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Banking Interpretations

NYSBL 454; 483

New York State Banking Department
Memorandum

To:

Marcel R. Baruth

From:

Alan M. Weinberg

Date:

January 3, 2007

Subject: [---] (the "Credit Union") -Request to Purchase HELOCs from [---] (the "Bank")

Issue

Should the Department approve the Credit Union's request to purchase HELOCs from the Bank?
 
Recommendation

The Department should not approve [---] Credit Union's request to purchase HELOCs from the Bank because the loans in question are to non-members of [---] Credit Union.

Background/Reasoning

The Credit Union proposes to purchase a pool of loans from the Bank. The specific transaction involves the credit union acquiring an estimated $[---] in home equity line of credit loans from the Bank. The details of the transaction, as well as supporting documentation, were attached to your memorandum of December 12, 2006 sent to Sara Kelsey.
 
Based on the information you provided as well as an e-mail of 12/27/06 from the Credit Union's counsel to support of its request, I would object to the proposed purchase.
 
The Credit Union's counsel, in support of its request, states that the transaction is intended to be an opportunity to purchase loans with the added benefit of obtaining new members for the Credit Union. He cites the Commitment Letter and the Loan Sale Agreement, which provide that the transaction is subject to "memberization" of the borrowers. This term is explained as meaning that in the event the borrowers do not become members of the Credit Union within a specified period, the Bank agrees to repurchase those particular loans. Counsel concludes that the transaction will not result in any loans to non-members.

We disagree. The transaction calls for the purchase of loans of borrowers who are not members of the Credit Union. That the Bank agrees to repurchase loans if the borrowers do not become members of the Credit Union, does not negate the fact that the Credit Union will have acquired loans made to non-members and will have held those loans for at least a brief period. Therefore, counsel's conclusion that the transaction will not result in any loans to non-members is erroneous.

A credit union may not purchase loans made to non-members, except as otherwise explained in the analysis below.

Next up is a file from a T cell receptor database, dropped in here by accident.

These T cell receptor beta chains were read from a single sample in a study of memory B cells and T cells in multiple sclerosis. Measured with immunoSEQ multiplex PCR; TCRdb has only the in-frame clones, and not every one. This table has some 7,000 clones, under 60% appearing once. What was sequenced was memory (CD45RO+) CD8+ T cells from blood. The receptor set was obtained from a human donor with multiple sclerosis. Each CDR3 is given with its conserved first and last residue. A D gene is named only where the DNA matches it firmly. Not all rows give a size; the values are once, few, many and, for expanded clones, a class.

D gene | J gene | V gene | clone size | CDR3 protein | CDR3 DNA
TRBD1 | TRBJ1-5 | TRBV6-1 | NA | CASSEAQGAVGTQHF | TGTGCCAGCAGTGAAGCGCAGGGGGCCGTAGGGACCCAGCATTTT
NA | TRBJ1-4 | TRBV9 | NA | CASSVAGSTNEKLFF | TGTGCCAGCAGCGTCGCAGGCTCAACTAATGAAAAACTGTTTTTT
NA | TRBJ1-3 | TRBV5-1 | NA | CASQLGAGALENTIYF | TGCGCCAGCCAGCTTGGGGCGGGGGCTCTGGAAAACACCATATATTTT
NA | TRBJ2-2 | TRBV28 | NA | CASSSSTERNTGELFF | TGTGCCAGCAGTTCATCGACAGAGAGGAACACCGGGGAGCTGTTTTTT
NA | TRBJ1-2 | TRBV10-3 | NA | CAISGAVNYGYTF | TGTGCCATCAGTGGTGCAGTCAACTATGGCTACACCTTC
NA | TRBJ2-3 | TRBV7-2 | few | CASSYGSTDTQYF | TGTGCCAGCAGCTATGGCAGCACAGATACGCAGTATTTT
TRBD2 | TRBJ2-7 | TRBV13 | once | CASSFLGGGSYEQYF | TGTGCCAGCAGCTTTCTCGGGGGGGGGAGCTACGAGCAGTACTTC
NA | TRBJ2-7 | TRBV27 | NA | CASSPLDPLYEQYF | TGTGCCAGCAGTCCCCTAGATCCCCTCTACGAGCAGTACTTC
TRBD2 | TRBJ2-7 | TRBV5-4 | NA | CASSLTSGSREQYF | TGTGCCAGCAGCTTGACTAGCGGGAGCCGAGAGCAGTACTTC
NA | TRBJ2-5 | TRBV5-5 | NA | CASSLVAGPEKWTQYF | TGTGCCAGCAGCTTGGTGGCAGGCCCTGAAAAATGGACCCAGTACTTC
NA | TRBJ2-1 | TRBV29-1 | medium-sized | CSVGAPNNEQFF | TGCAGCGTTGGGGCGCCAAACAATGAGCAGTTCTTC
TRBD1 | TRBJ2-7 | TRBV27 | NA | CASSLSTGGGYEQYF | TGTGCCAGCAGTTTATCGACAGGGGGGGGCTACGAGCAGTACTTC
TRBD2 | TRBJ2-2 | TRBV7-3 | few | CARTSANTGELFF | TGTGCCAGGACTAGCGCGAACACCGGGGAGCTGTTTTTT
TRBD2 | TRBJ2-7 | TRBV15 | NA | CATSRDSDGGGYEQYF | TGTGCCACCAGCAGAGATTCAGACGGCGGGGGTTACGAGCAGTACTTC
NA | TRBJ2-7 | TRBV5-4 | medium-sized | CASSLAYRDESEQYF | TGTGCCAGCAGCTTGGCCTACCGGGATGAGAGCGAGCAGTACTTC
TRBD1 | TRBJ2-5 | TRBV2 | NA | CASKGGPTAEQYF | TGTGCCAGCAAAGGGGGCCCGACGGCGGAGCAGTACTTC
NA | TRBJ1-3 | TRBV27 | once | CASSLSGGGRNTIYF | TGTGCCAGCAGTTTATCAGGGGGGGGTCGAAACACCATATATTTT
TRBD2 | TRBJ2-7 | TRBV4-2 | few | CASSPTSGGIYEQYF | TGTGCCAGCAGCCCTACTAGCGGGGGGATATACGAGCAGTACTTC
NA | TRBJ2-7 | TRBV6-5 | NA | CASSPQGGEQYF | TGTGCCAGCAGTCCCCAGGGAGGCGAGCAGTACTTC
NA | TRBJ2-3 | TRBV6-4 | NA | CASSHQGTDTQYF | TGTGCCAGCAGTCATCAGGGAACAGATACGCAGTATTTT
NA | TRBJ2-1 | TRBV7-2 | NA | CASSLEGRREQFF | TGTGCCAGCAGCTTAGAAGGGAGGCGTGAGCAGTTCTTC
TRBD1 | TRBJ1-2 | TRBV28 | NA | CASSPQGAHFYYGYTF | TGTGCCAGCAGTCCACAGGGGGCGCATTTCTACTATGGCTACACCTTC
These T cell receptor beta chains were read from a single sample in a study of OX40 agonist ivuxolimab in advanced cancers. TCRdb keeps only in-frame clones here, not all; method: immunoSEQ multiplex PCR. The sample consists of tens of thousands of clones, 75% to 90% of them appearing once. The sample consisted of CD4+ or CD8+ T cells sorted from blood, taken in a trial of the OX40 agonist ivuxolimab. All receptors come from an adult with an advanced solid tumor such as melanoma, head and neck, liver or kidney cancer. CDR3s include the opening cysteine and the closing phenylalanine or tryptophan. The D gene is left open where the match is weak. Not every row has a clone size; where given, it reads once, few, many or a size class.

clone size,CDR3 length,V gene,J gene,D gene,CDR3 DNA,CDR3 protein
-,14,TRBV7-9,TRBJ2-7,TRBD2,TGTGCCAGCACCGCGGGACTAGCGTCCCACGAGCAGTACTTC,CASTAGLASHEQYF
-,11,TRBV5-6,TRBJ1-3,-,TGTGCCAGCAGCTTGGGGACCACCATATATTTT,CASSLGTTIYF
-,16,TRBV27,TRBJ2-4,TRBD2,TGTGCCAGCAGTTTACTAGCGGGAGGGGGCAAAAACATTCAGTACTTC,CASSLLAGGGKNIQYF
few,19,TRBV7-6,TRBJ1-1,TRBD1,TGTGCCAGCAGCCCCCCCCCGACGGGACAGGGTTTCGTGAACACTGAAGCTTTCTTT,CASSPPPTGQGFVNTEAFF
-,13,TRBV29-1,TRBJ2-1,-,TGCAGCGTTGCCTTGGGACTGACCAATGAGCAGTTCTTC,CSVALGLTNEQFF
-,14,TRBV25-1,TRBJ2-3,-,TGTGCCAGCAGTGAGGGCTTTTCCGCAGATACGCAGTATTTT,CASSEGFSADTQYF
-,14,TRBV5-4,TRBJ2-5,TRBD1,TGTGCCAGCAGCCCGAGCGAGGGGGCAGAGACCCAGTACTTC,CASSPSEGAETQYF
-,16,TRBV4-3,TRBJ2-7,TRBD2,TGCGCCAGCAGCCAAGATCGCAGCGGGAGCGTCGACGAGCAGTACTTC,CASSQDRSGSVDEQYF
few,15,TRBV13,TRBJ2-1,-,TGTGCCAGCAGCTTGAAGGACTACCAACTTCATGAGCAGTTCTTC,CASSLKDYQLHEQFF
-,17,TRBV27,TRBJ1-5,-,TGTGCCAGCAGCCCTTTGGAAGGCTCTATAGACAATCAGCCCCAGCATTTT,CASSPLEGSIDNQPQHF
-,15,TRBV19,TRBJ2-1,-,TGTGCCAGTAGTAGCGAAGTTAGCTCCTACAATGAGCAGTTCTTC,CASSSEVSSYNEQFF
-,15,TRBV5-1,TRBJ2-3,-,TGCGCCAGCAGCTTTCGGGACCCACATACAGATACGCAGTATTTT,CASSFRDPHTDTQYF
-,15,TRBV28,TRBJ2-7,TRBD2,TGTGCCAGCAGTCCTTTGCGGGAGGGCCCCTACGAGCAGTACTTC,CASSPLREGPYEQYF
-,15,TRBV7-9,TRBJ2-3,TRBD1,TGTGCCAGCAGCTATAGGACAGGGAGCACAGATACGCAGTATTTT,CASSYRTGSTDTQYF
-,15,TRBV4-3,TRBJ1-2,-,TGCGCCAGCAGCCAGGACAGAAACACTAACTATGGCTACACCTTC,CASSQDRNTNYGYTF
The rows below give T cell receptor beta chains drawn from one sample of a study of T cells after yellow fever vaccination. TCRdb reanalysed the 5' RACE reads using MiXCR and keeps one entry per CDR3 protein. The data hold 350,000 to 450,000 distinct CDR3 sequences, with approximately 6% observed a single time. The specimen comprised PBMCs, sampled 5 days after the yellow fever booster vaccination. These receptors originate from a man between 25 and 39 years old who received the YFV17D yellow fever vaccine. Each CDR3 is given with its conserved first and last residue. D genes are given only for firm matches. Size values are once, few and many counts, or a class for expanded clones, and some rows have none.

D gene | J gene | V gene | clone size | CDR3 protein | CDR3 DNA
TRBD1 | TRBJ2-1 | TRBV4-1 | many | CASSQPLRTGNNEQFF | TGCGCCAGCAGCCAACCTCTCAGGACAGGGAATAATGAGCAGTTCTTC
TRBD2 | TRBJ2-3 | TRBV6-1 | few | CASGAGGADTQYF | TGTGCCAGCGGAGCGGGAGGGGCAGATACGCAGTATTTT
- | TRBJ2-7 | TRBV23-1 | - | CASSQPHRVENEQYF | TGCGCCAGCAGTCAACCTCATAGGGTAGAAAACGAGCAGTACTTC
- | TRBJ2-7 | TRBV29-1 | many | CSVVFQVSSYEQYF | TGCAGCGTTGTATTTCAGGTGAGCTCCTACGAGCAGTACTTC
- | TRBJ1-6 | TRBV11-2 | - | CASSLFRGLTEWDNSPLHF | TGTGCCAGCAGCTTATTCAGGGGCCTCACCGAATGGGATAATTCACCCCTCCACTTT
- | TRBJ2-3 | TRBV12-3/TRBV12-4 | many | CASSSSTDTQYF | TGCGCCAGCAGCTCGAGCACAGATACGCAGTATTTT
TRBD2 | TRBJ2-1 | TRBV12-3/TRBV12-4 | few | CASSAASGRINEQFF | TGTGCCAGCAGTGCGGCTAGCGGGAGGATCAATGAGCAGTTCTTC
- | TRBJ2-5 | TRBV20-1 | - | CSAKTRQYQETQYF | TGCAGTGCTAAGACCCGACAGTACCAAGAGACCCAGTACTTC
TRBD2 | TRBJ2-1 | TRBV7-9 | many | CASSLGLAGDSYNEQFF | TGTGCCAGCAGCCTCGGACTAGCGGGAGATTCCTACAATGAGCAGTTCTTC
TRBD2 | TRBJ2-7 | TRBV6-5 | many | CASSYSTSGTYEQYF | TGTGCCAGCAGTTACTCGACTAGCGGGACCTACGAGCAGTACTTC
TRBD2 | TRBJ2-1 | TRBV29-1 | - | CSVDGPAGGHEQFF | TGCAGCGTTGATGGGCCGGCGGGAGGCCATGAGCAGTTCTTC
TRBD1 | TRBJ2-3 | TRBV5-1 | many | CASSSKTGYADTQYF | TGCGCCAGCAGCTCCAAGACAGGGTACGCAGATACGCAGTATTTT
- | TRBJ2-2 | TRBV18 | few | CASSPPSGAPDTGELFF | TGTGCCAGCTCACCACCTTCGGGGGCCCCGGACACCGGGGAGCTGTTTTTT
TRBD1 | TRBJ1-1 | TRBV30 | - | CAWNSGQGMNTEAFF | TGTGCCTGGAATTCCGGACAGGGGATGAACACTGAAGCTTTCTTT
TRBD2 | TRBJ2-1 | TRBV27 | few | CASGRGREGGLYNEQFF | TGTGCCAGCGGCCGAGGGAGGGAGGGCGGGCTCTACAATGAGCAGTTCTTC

Under the Banking law, it is abundantly clear that the Credit Union may not make loans to non-members. Section 483 of the Banking law provides that

Any officer, director or member of a committee of a credit union who knowingly permits a loan to be made or participates in a loan to a non-member of the corporation shall be guilty of a misdemeanor and shall be primarily liable to the corporation for the amount thus illegally loaned, and the illegality of such a loan shall be no defense in any action by the corporation to recover the amount lent. (Emphasis added.)

Despite this general prohibition, there is specific authority for a credit union to participate in certain loans to non-members. Section 454.35 of the Banking law provides that among other powers that a credit union has is the following power:

To participate in loans to credit union members jointly with other credit unions, credit union organizations, or other banking organizations pursuant to written policies established by the board of directors; provided that a credit union which originates a loan for which participation arrangements are made shall retain an interest in at least ten percent of the face amount of the loan. The member of the originating credit union benefiting from the proceeds of the loan need not be within the field of membership of the other credit unions participating in the loan.

The scenario in the question before us does not fall within Section 454.35 of the Banking law for two reasons. First, our situation calls for the Credit Union to purchase loans after they have been originated rather than participating jointly in the origination of the loans. Second, in our case, the Credit Union proposes to acquire 100% of the loan balances in question, whereas the statute would permit a participation of no more than 90% of the loan balances.

There is no other provision in the Banking Law, including those enumerated in Section 454, that provides for a credit union to have the power to purchase loans made to a non-member by another lender.

In sum, therefore, a credit union may not purchase a loan to a non-member, including a HELOC.

Noted _____
          S.A.K.

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